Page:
The Passing of Harry Robinson
Harry S.D. Robinson was born in Toronto in 1927 and died on 4 April 2011 on Mayne Island, British Columbia. He was the son of John R. Robinson, a wealthy and prominent Toronto lawyer, and Elizabeth Marion (nee Boultbee). His grandfather was "Black Jack" Robinson, the editor of the Toronto Telegram for some thirty-five years. His mother was a devout Anglican; his Presbyterian father attended an Anglican church with his wife but never took communion, reflecting his Calvinist upbringing which had convinced him that he was not among the elect.
After completing his secondary schooling at the University of Toronto School, Harry Robinson became involved in the early camping ministry associated with the fledgling Inter-Varsity Christian Fellowship (IVCF) movement in Canada. At the age of 22 he began his university education, reading for a Bachelor of Arts degree in English and History at the University of Toronto. While an undergraduate he lived in residence at Wycliffe College, an evangelical Anglican seminary affiliated with the University of Toronto, and was deeply involved with IVCF in the student work on campus.
Upon his graduation in 1952 he studied in England for a year at Oak Hill Theological College, an Anglican seminary north of London. His lecturers included Derek Kidner, the renowned Old Testament scholar and Allan Stibbs; fellow students included Michael Baughan, later Bishop of Chester. During this time he met and befriended life-long associates: John R. W. Stott, then the remarkably young rector of All Soul's, Langham Place, in London; Dr. James I. Packer, then a budding Anglican theologian; and the Rev. Dick Lucas, long-time rector of St. Helen's, Bishopsgate, in London. In this way he became part of a growing international fellowship of Anglican Evangelical ministers who in the second half of the twentieth century did much to revive the fortunes of the evangelical grouping within the global Anglican communion.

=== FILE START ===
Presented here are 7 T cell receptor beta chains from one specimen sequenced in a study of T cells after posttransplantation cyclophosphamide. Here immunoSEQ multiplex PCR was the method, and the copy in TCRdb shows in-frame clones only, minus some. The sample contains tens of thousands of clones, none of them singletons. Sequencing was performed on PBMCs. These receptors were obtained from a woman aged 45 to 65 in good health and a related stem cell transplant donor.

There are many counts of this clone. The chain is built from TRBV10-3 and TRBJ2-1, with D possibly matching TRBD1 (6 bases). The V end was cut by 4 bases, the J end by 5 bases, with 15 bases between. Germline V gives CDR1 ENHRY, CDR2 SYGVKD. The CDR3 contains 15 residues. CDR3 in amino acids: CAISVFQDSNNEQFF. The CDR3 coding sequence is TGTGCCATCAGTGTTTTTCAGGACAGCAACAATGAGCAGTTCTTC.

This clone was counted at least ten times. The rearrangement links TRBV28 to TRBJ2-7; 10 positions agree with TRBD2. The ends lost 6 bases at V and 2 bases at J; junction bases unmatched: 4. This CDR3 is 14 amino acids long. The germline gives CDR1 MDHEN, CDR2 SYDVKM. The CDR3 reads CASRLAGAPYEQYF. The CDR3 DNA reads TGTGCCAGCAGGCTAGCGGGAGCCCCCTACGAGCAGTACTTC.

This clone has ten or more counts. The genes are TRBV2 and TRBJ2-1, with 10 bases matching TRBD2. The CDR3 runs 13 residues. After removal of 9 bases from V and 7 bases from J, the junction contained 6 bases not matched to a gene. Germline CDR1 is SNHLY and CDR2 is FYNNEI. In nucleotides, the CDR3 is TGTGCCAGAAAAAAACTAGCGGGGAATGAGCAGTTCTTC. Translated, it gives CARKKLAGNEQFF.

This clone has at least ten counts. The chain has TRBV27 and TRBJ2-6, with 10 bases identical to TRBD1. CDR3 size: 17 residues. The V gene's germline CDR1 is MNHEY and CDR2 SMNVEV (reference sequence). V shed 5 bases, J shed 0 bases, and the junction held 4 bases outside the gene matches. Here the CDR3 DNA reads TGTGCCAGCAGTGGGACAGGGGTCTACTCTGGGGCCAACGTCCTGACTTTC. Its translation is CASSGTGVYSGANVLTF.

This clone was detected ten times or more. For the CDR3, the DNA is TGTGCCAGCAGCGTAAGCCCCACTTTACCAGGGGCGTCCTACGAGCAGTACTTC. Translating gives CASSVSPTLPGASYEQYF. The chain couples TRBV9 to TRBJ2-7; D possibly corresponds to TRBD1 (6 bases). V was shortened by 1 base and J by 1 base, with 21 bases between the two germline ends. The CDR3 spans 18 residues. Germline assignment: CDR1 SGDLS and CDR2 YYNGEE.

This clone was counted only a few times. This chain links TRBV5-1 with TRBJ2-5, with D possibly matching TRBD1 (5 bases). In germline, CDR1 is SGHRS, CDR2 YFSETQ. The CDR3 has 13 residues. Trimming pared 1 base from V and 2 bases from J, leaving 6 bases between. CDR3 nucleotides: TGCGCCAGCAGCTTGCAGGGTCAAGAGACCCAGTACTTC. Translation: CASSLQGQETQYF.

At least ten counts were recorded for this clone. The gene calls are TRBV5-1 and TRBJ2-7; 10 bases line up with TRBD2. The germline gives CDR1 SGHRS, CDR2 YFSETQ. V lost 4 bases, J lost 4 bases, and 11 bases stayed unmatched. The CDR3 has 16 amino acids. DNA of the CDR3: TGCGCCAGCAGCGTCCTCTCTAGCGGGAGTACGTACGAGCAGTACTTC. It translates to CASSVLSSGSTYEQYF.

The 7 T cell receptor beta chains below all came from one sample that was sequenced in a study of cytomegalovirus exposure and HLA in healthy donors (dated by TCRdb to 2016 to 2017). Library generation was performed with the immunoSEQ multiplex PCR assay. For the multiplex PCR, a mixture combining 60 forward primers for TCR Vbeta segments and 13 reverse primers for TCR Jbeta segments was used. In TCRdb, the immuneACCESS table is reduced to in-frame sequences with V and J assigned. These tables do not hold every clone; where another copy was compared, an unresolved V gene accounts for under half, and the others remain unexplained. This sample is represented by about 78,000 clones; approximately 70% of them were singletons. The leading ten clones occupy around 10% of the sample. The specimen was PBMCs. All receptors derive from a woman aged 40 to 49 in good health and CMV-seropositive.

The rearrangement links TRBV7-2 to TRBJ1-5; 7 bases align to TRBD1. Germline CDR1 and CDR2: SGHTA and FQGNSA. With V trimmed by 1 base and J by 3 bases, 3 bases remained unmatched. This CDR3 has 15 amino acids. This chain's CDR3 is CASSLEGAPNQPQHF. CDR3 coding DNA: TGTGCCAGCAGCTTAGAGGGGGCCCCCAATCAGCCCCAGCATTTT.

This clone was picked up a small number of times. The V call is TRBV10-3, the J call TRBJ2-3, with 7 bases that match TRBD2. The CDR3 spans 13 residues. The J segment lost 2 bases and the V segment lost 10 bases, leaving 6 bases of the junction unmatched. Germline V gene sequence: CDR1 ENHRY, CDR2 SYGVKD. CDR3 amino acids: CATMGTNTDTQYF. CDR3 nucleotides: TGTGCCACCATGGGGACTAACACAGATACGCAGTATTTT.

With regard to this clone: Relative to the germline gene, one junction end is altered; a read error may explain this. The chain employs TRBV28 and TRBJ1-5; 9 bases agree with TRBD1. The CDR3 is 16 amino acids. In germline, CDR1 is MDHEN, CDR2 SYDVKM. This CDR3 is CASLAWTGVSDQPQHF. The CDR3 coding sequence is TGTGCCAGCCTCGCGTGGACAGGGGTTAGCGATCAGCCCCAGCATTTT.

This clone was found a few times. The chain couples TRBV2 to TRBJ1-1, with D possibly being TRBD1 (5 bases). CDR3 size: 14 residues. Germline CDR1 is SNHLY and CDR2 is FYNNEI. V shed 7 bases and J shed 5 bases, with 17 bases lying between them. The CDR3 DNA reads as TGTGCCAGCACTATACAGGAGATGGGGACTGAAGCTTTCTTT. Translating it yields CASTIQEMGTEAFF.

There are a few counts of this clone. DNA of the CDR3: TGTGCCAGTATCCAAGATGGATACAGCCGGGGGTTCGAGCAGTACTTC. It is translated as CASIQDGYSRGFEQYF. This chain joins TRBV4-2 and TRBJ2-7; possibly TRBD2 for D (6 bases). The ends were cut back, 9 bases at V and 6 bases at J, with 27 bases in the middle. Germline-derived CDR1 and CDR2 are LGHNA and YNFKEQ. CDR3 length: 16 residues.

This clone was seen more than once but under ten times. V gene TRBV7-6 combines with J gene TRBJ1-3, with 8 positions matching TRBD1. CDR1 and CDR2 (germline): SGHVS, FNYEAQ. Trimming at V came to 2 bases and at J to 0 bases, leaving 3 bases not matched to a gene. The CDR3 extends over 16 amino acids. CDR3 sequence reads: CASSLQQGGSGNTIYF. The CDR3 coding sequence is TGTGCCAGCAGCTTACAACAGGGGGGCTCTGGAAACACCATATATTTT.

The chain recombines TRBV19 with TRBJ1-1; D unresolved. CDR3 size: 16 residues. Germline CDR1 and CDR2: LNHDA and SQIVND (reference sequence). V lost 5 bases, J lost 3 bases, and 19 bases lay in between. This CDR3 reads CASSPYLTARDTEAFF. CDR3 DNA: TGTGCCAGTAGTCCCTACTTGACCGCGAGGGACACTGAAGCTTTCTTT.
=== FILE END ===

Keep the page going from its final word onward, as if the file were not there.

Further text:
In 1953 he returned to Toronto and enrolled in his second year of theological studies at Wycliffe College, graduating in 1955. In the same year he married Frances Adams, a nurse, who later trained and practiced family counselling. Together they had three daughters and one son.
He was ordained in 1955 and did a curacy in Kingston, Ontario before becoming rector of of the Church of the Redeemer in north Kingston. Here he was mentored by Canon (later Bishop) Desmond Hunt, then the widely respected rector of St. James, Kingston, a parish known for its student ministry. In 1963 he moved to Toronto to become rector of "Trinity East," better known as "Little Trinity," a slum parish near downtown Toronto with a long history of staunch "low churchmanship" and proud of its "hot Protestant" credentials. Under his leadership Little Trinity grew and developed a ministry to students, particularly students at the University of Toronto. Harry Robinson also became well known as a conference speaker and university missioner working closely with IVCF.